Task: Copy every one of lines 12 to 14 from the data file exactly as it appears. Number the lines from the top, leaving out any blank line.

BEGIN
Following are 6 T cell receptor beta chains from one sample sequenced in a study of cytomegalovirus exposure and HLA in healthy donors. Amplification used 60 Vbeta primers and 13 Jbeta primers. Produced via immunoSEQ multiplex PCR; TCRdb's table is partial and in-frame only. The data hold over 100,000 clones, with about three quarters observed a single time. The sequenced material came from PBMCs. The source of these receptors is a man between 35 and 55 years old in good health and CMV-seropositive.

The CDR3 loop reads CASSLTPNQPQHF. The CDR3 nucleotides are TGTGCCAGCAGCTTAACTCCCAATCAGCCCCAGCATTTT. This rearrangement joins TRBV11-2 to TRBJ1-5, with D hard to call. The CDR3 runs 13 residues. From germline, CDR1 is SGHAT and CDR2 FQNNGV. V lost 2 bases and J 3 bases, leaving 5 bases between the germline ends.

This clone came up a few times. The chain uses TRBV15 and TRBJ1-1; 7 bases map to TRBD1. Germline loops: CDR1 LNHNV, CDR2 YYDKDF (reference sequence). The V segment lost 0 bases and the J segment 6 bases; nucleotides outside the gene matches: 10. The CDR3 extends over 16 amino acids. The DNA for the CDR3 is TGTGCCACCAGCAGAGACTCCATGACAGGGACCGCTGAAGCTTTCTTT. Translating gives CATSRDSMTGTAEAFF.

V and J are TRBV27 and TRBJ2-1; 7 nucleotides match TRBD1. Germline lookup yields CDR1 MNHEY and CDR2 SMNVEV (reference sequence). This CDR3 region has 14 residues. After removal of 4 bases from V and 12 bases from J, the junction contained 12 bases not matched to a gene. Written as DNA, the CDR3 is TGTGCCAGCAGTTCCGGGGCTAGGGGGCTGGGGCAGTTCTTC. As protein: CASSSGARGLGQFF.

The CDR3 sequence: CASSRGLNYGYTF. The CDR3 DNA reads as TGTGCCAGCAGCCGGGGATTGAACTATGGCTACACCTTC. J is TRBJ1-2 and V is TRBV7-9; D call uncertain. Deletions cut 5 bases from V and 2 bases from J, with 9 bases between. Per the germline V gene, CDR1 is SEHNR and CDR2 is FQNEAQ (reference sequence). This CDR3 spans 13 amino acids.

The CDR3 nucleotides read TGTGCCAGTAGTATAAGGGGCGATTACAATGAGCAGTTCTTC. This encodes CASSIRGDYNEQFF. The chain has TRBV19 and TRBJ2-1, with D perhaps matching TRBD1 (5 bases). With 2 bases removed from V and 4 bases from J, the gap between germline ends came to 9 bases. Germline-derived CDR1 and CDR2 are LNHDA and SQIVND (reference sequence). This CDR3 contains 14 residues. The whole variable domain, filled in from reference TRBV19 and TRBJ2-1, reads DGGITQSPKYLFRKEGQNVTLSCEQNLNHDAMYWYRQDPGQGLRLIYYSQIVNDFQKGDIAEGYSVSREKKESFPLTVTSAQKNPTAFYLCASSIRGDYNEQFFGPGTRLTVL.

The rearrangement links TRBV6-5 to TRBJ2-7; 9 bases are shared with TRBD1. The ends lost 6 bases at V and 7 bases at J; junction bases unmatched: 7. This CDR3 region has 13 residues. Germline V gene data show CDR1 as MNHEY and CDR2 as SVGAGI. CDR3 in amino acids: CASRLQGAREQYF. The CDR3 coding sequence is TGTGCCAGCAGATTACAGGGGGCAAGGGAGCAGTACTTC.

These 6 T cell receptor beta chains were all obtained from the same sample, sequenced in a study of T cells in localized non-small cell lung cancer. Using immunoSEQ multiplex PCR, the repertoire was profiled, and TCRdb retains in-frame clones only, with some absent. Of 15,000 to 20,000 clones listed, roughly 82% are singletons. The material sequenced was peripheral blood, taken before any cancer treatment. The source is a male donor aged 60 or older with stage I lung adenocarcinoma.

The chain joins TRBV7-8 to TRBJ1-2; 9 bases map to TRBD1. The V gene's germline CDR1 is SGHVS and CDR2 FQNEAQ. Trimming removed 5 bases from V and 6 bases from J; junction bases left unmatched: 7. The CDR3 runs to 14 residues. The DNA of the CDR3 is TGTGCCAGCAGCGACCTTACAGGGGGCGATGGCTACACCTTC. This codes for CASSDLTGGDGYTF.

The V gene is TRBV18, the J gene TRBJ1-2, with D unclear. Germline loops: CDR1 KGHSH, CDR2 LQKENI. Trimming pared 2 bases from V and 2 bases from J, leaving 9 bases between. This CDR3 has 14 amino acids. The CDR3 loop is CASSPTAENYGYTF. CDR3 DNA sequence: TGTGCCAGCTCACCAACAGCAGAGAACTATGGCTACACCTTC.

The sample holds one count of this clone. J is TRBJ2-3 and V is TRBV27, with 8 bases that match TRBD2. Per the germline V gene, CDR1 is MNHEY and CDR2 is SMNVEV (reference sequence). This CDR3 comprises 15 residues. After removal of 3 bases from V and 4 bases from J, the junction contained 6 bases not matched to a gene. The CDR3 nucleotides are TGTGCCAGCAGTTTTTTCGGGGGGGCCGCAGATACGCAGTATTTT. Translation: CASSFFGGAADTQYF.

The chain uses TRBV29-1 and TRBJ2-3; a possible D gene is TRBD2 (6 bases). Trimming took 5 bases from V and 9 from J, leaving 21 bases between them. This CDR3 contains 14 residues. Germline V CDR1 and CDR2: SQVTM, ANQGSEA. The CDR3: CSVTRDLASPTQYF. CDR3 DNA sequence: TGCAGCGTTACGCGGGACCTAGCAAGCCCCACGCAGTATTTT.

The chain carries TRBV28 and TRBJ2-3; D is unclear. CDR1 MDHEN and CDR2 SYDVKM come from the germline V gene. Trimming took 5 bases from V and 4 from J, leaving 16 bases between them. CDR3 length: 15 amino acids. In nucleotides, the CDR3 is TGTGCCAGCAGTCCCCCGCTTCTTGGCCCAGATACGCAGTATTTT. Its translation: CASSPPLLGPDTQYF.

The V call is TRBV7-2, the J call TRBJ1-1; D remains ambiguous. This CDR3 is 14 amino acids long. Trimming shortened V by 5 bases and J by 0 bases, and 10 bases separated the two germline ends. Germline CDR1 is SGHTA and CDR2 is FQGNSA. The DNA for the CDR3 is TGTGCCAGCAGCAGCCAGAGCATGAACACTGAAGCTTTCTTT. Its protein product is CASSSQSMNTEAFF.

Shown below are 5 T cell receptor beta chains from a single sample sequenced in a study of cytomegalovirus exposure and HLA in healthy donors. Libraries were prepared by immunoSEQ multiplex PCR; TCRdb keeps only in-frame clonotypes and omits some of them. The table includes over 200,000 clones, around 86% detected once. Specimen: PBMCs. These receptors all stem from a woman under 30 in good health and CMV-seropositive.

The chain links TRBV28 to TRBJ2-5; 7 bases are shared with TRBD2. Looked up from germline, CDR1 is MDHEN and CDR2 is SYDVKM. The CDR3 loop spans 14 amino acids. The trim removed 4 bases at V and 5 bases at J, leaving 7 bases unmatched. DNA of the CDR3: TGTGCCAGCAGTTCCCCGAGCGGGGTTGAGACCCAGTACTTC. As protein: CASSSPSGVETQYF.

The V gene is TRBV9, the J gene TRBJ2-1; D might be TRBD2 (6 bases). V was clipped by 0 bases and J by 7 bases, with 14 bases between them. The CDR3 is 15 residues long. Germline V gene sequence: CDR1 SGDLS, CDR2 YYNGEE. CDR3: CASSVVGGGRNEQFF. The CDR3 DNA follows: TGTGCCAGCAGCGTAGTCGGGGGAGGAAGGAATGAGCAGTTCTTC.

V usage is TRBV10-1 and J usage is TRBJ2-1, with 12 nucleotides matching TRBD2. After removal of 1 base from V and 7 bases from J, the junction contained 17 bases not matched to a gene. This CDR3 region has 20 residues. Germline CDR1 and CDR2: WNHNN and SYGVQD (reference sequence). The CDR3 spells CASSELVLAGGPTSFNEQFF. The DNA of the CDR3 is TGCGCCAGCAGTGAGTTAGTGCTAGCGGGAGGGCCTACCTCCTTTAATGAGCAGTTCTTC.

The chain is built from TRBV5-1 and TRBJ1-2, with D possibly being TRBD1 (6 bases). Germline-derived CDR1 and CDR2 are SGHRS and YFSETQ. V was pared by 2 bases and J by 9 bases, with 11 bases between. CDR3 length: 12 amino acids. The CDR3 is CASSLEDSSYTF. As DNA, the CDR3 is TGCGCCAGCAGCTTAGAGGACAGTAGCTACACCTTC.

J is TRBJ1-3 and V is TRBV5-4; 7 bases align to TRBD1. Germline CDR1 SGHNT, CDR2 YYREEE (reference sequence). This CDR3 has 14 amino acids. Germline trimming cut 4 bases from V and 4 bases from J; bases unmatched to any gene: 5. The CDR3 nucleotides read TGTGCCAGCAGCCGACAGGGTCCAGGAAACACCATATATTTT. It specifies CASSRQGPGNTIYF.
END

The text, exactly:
The chain uses TRBV29-1 and TRBJ2-3; a possible D gene is TRBD2 (6 bases). Trimming took 5 bases from V and 9 from J, leaving 21 bases between them. This CDR3 contains 14 residues. Germline V CDR1 and CDR2: SQVTM, ANQGSEA. The CDR3: CSVTRDLASPTQYF. CDR3 DNA sequence: TGCAGCGTTACGCGGGACCTAGCAAGCCCCACGCAGTATTTT.

The chain carries TRBV28 and TRBJ2-3; D is unclear. CDR1 MDHEN and CDR2 SYDVKM come from the germline V gene. Trimming took 5 bases from V and 4 from J, leaving 16 bases between them. CDR3 length: 15 amino acids. In nucleotides, the CDR3 is TGTGCCAGCAGTCCCCCGCTTCTTGGCCCAGATACGCAGTATTTT. Its translation: CASSPPLLGPDTQYF.

The V call is TRBV7-2, the J call TRBJ1-1; D remains ambiguous. This CDR3 is 14 amino acids long. Trimming shortened V by 5 bases and J by 0 bases, and 10 bases separated the two germline ends. Germline CDR1 is SGHTA and CDR2 is FQGNSA. The DNA for the CDR3 is TGTGCCAGCAGCAGCCAGAGCATGAACACTGAAGCTTTCTTT. Its protein product is CASSSQSMNTEAFF.